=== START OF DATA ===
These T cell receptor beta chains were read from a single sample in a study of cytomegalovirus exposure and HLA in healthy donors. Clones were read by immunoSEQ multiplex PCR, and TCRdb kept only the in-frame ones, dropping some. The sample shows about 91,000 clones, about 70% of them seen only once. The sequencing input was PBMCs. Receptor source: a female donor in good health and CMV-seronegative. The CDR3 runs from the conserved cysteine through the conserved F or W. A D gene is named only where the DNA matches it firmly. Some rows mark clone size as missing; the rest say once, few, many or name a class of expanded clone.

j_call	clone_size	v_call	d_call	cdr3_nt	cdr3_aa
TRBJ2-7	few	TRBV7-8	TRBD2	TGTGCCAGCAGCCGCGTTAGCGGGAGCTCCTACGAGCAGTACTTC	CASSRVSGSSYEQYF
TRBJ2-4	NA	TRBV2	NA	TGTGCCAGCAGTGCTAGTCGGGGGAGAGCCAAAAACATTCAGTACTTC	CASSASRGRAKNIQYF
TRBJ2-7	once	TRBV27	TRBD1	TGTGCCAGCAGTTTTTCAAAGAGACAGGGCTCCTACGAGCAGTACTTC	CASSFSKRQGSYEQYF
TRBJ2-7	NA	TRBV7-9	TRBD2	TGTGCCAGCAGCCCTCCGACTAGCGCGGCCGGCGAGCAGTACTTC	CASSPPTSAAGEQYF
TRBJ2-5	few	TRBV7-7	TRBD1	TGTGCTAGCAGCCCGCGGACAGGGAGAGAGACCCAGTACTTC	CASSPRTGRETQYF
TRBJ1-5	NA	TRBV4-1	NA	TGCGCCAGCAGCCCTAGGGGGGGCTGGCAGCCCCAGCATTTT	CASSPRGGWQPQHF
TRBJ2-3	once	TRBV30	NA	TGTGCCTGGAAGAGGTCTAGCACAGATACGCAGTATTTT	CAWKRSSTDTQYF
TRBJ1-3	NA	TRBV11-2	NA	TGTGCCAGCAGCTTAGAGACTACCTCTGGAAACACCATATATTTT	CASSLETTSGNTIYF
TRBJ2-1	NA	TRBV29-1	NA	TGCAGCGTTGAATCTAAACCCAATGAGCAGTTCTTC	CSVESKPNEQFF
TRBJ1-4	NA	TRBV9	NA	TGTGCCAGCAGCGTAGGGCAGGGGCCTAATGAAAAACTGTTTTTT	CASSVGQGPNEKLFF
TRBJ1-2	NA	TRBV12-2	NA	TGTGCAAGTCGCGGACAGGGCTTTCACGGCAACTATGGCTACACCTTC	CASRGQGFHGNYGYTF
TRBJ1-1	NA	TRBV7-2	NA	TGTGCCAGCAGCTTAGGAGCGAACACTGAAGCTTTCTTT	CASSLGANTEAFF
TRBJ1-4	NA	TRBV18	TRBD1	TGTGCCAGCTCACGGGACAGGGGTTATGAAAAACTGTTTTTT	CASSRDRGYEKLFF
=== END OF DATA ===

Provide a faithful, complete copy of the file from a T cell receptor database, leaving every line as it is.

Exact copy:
These T cell receptor beta chains were read from a single sample in a study of cytomegalovirus exposure and HLA in healthy donors. Clones were read by immunoSEQ multiplex PCR, and TCRdb kept only the in-frame ones, dropping some. The sample shows about 91,000 clones, about 70% of them seen only once. The sequencing input was PBMCs. Receptor source: a female donor in good health and CMV-seronegative. The CDR3 runs from the conserved cysteine through the conserved F or W. A D gene is named only where the DNA matches it firmly. Some rows mark clone size as missing; the rest say once, few, many or name a class of expanded clone.

j_call	clone_size	v_call	d_call	cdr3_nt	cdr3_aa
TRBJ2-7	few	TRBV7-8	TRBD2	TGTGCCAGCAGCCGCGTTAGCGGGAGCTCCTACGAGCAGTACTTC	CASSRVSGSSYEQYF
TRBJ2-4	NA	TRBV2	NA	TGTGCCAGCAGTGCTAGTCGGGGGAGAGCCAAAAACATTCAGTACTTC	CASSASRGRAKNIQYF
TRBJ2-7	once	TRBV27	TRBD1	TGTGCCAGCAGTTTTTCAAAGAGACAGGGCTCCTACGAGCAGTACTTC	CASSFSKRQGSYEQYF
TRBJ2-7	NA	TRBV7-9	TRBD2	TGTGCCAGCAGCCCTCCGACTAGCGCGGCCGGCGAGCAGTACTTC	CASSPPTSAAGEQYF
TRBJ2-5	few	TRBV7-7	TRBD1	TGTGCTAGCAGCCCGCGGACAGGGAGAGAGACCCAGTACTTC	CASSPRTGRETQYF
TRBJ1-5	NA	TRBV4-1	NA	TGCGCCAGCAGCCCTAGGGGGGGCTGGCAGCCCCAGCATTTT	CASSPRGGWQPQHF
TRBJ2-3	once	TRBV30	NA	TGTGCCTGGAAGAGGTCTAGCACAGATACGCAGTATTTT	CAWKRSSTDTQYF
TRBJ1-3	NA	TRBV11-2	NA	TGTGCCAGCAGCTTAGAGACTACCTCTGGAAACACCATATATTTT	CASSLETTSGNTIYF
TRBJ2-1	NA	TRBV29-1	NA	TGCAGCGTTGAATCTAAACCCAATGAGCAGTTCTTC	CSVESKPNEQFF
TRBJ1-4	NA	TRBV9	NA	TGTGCCAGCAGCGTAGGGCAGGGGCCTAATGAAAAACTGTTTTTT	CASSVGQGPNEKLFF
TRBJ1-2	NA	TRBV12-2	NA	TGTGCAAGTCGCGGACAGGGCTTTCACGGCAACTATGGCTACACCTTC	CASRGQGFHGNYGYTF
TRBJ1-1	NA	TRBV7-2	NA	TGTGCCAGCAGCTTAGGAGCGAACACTGAAGCTTTCTTT	CASSLGANTEAFF
TRBJ1-4	NA	TRBV18	TRBD1	TGTGCCAGCTCACGGGACAGGGGTTATGAAAAACTGTTTTTT	CASSRDRGYEKLFF